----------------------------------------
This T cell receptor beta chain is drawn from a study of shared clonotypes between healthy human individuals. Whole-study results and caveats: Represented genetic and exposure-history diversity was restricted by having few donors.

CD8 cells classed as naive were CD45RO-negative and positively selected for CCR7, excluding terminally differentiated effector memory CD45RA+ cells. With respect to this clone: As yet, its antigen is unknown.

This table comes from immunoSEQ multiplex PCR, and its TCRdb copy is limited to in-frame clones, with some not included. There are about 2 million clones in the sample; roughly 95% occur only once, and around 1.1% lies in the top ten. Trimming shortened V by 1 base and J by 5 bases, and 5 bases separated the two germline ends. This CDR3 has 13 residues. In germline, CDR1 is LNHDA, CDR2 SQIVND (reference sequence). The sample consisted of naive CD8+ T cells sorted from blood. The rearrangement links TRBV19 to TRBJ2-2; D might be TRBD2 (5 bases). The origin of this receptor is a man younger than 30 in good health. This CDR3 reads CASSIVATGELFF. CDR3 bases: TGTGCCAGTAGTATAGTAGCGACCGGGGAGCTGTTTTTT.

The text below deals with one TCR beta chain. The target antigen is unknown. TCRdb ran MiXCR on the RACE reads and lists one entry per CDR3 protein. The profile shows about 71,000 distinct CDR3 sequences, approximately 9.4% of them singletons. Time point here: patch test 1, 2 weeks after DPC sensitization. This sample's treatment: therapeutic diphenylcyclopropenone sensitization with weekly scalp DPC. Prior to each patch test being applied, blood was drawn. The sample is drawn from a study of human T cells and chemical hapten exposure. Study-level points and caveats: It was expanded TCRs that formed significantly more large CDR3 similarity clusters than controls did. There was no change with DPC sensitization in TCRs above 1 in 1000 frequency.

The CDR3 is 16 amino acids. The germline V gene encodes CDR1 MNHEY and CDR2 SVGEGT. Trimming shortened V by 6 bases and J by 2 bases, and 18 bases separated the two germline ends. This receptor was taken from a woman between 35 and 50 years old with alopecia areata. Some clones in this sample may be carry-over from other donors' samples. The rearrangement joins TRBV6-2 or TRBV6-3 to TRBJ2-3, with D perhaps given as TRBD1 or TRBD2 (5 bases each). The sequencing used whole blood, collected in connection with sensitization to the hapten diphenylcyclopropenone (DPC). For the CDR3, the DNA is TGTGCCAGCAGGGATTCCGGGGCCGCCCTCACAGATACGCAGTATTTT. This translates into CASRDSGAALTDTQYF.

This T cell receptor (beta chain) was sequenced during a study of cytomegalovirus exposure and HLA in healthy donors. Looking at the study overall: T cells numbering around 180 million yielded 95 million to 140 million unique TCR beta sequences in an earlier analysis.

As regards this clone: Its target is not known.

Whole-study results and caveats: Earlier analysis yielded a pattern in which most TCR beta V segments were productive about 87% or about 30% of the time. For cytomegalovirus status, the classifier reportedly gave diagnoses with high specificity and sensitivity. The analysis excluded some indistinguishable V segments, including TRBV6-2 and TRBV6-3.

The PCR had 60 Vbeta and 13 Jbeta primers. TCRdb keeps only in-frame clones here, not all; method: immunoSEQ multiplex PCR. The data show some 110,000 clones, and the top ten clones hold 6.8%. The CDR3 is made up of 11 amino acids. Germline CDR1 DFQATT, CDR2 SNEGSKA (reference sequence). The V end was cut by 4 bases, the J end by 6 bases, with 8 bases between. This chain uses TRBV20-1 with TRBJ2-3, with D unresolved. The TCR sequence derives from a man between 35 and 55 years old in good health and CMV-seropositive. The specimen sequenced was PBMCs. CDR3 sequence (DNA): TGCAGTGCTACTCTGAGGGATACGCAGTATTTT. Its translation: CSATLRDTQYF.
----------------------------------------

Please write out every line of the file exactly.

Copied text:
This T cell receptor beta chain is drawn from a study of shared clonotypes between healthy human individuals. Whole-study results and caveats: Represented genetic and exposure-history diversity was restricted by having few donors.

CD8 cells classed as naive were CD45RO-negative and positively selected for CCR7, excluding terminally differentiated effector memory CD45RA+ cells. With respect to this clone: As yet, its antigen is unknown.

This table comes from immunoSEQ multiplex PCR, and its TCRdb copy is limited to in-frame clones, with some not included. There are about 2 million clones in the sample; roughly 95% occur only once, and around 1.1% lies in the top ten. Trimming shortened V by 1 base and J by 5 bases, and 5 bases separated the two germline ends. This CDR3 has 13 residues. In germline, CDR1 is LNHDA, CDR2 SQIVND (reference sequence). The sample consisted of naive CD8+ T cells sorted from blood. The rearrangement links TRBV19 to TRBJ2-2; D might be TRBD2 (5 bases). The origin of this receptor is a man younger than 30 in good health. This CDR3 reads CASSIVATGELFF. CDR3 bases: TGTGCCAGTAGTATAGTAGCGACCGGGGAGCTGTTTTTT.

The text below deals with one TCR beta chain. The target antigen is unknown. TCRdb ran MiXCR on the RACE reads and lists one entry per CDR3 protein. The profile shows about 71,000 distinct CDR3 sequences, approximately 9.4% of them singletons. Time point here: patch test 1, 2 weeks after DPC sensitization. This sample's treatment: therapeutic diphenylcyclopropenone sensitization with weekly scalp DPC. Prior to each patch test being applied, blood was drawn. The sample is drawn from a study of human T cells and chemical hapten exposure. Study-level points and caveats: It was expanded TCRs that formed significantly more large CDR3 similarity clusters than controls did. There was no change with DPC sensitization in TCRs above 1 in 1000 frequency.

The CDR3 is 16 amino acids. The germline V gene encodes CDR1 MNHEY and CDR2 SVGEGT. Trimming shortened V by 6 bases and J by 2 bases, and 18 bases separated the two germline ends. This receptor was taken from a woman between 35 and 50 years old with alopecia areata. Some clones in this sample may be carry-over from other donors' samples. The rearrangement joins TRBV6-2 or TRBV6-3 to TRBJ2-3, with D perhaps given as TRBD1 or TRBD2 (5 bases each). The sequencing used whole blood, collected in connection with sensitization to the hapten diphenylcyclopropenone (DPC). For the CDR3, the DNA is TGTGCCAGCAGGGATTCCGGGGCCGCCCTCACAGATACGCAGTATTTT. This translates into CASRDSGAALTDTQYF.

This T cell receptor (beta chain) was sequenced during a study of cytomegalovirus exposure and HLA in healthy donors. Looking at the study overall: T cells numbering around 180 million yielded 95 million to 140 million unique TCR beta sequences in an earlier analysis.

As regards this clone: Its target is not known.

Whole-study results and caveats: Earlier analysis yielded a pattern in which most TCR beta V segments were productive about 87% or about 30% of the time. For cytomegalovirus status, the classifier reportedly gave diagnoses with high specificity and sensitivity. The analysis excluded some indistinguishable V segments, including TRBV6-2 and TRBV6-3.

The PCR had 60 Vbeta and 13 Jbeta primers. TCRdb keeps only in-frame clones here, not all; method: immunoSEQ multiplex PCR. The data show some 110,000 clones, and the top ten clones hold 6.8%. The CDR3 is made up of 11 amino acids. Germline CDR1 DFQATT, CDR2 SNEGSKA (reference sequence). The V end was cut by 4 bases, the J end by 6 bases, with 8 bases between. This chain uses TRBV20-1 with TRBJ2-3, with D unresolved. The TCR sequence derives from a man between 35 and 55 years old in good health and CMV-seropositive. The specimen sequenced was PBMCs. CDR3 sequence (DNA): TGCAGTGCTACTCTGAGGGATACGCAGTATTTT. Its translation: CSATLRDTQYF.